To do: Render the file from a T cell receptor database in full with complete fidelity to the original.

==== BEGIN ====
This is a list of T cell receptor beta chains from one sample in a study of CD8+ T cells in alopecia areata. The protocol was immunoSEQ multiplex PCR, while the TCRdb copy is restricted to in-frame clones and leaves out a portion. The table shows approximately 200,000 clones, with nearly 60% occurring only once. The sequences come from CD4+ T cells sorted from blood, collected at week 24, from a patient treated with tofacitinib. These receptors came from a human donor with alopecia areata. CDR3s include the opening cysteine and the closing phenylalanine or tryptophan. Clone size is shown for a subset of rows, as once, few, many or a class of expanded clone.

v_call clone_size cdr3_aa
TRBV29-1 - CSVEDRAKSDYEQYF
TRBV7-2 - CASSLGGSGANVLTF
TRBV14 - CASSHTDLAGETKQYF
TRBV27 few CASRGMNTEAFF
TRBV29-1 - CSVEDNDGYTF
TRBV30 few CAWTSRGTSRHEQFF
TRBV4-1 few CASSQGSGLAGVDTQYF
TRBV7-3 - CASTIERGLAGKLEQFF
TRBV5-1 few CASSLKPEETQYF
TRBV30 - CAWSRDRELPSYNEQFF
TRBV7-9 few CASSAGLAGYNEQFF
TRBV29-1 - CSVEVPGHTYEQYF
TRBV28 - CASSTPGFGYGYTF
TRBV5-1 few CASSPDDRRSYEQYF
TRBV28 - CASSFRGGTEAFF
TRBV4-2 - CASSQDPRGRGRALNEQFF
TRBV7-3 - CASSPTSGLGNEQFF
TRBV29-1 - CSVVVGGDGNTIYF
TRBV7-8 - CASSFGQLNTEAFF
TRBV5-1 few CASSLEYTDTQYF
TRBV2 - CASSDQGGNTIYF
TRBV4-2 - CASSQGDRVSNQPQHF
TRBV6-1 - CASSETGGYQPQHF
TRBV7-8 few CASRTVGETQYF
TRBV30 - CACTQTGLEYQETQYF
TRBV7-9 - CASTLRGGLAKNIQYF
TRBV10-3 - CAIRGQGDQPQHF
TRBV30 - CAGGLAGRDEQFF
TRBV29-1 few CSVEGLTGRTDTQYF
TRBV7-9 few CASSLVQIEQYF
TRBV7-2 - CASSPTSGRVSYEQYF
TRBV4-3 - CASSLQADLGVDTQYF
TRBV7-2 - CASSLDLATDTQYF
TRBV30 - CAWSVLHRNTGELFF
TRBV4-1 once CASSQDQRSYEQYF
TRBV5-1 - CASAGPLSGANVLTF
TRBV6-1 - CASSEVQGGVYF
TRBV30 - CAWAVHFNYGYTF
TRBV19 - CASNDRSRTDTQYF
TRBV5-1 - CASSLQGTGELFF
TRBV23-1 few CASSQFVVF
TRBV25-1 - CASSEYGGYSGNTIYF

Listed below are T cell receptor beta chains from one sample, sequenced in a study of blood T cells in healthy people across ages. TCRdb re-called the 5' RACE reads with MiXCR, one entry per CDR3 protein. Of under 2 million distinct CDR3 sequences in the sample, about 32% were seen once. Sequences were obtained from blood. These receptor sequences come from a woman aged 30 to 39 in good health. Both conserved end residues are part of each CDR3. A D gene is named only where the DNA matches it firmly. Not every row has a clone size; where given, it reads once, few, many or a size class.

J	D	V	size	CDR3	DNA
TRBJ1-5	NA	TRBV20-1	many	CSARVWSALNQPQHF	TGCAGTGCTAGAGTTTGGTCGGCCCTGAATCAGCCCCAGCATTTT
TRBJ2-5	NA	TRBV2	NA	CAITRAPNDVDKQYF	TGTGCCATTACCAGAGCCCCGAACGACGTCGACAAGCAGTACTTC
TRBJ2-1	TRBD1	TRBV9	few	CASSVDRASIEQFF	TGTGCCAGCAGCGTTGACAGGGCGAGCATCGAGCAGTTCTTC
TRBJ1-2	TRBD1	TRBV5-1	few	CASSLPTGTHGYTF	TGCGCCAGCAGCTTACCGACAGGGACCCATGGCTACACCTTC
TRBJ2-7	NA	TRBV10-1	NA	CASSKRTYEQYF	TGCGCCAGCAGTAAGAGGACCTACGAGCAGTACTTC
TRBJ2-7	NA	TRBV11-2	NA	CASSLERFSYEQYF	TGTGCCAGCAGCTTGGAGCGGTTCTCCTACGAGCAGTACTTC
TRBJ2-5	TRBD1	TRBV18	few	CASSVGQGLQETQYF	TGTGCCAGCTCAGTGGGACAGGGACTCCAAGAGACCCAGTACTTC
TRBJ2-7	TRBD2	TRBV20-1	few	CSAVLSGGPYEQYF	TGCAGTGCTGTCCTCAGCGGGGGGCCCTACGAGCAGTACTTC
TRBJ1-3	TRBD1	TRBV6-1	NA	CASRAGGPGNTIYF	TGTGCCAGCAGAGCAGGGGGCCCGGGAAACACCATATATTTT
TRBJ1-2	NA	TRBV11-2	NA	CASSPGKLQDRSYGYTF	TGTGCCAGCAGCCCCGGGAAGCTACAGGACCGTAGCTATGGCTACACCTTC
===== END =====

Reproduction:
This is a list of T cell receptor beta chains from one sample in a study of CD8+ T cells in alopecia areata. The protocol was immunoSEQ multiplex PCR, while the TCRdb copy is restricted to in-frame clones and leaves out a portion. The table shows approximately 200,000 clones, with nearly 60% occurring only once. The sequences come from CD4+ T cells sorted from blood, collected at week 24, from a patient treated with tofacitinib. These receptors came from a human donor with alopecia areata. CDR3s include the opening cysteine and the closing phenylalanine or tryptophan. Clone size is shown for a subset of rows, as once, few, many or a class of expanded clone.

v_call clone_size cdr3_aa
TRBV29-1 - CSVEDRAKSDYEQYF
TRBV7-2 - CASSLGGSGANVLTF
TRBV14 - CASSHTDLAGETKQYF
TRBV27 few CASRGMNTEAFF
TRBV29-1 - CSVEDNDGYTF
TRBV30 few CAWTSRGTSRHEQFF
TRBV4-1 few CASSQGSGLAGVDTQYF
TRBV7-3 - CASTIERGLAGKLEQFF
TRBV5-1 few CASSLKPEETQYF
TRBV30 - CAWSRDRELPSYNEQFF
TRBV7-9 few CASSAGLAGYNEQFF
TRBV29-1 - CSVEVPGHTYEQYF
TRBV28 - CASSTPGFGYGYTF
TRBV5-1 few CASSPDDRRSYEQYF
TRBV28 - CASSFRGGTEAFF
TRBV4-2 - CASSQDPRGRGRALNEQFF
TRBV7-3 - CASSPTSGLGNEQFF
TRBV29-1 - CSVVVGGDGNTIYF
TRBV7-8 - CASSFGQLNTEAFF
TRBV5-1 few CASSLEYTDTQYF
TRBV2 - CASSDQGGNTIYF
TRBV4-2 - CASSQGDRVSNQPQHF
TRBV6-1 - CASSETGGYQPQHF
TRBV7-8 few CASRTVGETQYF
TRBV30 - CACTQTGLEYQETQYF
TRBV7-9 - CASTLRGGLAKNIQYF
TRBV10-3 - CAIRGQGDQPQHF
TRBV30 - CAGGLAGRDEQFF
TRBV29-1 few CSVEGLTGRTDTQYF
TRBV7-9 few CASSLVQIEQYF
TRBV7-2 - CASSPTSGRVSYEQYF
TRBV4-3 - CASSLQADLGVDTQYF
TRBV7-2 - CASSLDLATDTQYF
TRBV30 - CAWSVLHRNTGELFF
TRBV4-1 once CASSQDQRSYEQYF
TRBV5-1 - CASAGPLSGANVLTF
TRBV6-1 - CASSEVQGGVYF
TRBV30 - CAWAVHFNYGYTF
TRBV19 - CASNDRSRTDTQYF
TRBV5-1 - CASSLQGTGELFF
TRBV23-1 few CASSQFVVF
TRBV25-1 - CASSEYGGYSGNTIYF

Listed below are T cell receptor beta chains from one sample, sequenced in a study of blood T cells in healthy people across ages. TCRdb re-called the 5' RACE reads with MiXCR, one entry per CDR3 protein. Of under 2 million distinct CDR3 sequences in the sample, about 32% were seen once. Sequences were obtained from blood. These receptor sequences come from a woman aged 30 to 39 in good health. Both conserved end residues are part of each CDR3. A D gene is named only where the DNA matches it firmly. Not every row has a clone size; where given, it reads once, few, many or a size class.

J	D	V	size	CDR3	DNA
TRBJ1-5	NA	TRBV20-1	many	CSARVWSALNQPQHF	TGCAGTGCTAGAGTTTGGTCGGCCCTGAATCAGCCCCAGCATTTT
TRBJ2-5	NA	TRBV2	NA	CAITRAPNDVDKQYF	TGTGCCATTACCAGAGCCCCGAACGACGTCGACAAGCAGTACTTC
TRBJ2-1	TRBD1	TRBV9	few	CASSVDRASIEQFF	TGTGCCAGCAGCGTTGACAGGGCGAGCATCGAGCAGTTCTTC
TRBJ1-2	TRBD1	TRBV5-1	few	CASSLPTGTHGYTF	TGCGCCAGCAGCTTACCGACAGGGACCCATGGCTACACCTTC
TRBJ2-7	NA	TRBV10-1	NA	CASSKRTYEQYF	TGCGCCAGCAGTAAGAGGACCTACGAGCAGTACTTC
TRBJ2-7	NA	TRBV11-2	NA	CASSLERFSYEQYF	TGTGCCAGCAGCTTGGAGCGGTTCTCCTACGAGCAGTACTTC
TRBJ2-5	TRBD1	TRBV18	few	CASSVGQGLQETQYF	TGTGCCAGCTCAGTGGGACAGGGACTCCAAGAGACCCAGTACTTC
TRBJ2-7	TRBD2	TRBV20-1	few	CSAVLSGGPYEQYF	TGCAGTGCTGTCCTCAGCGGGGGGCCCTACGAGCAGTACTTC
TRBJ1-3	TRBD1	TRBV6-1	NA	CASRAGGPGNTIYF	TGTGCCAGCAGAGCAGGGGGCCCGGGAAACACCATATATTTT
TRBJ1-2	NA	TRBV11-2	NA	CASSPGKLQDRSYGYTF	TGTGCCAGCAGCCCCGGGAAGCTACAGGACCGTAGCTATGGCTACACCTTC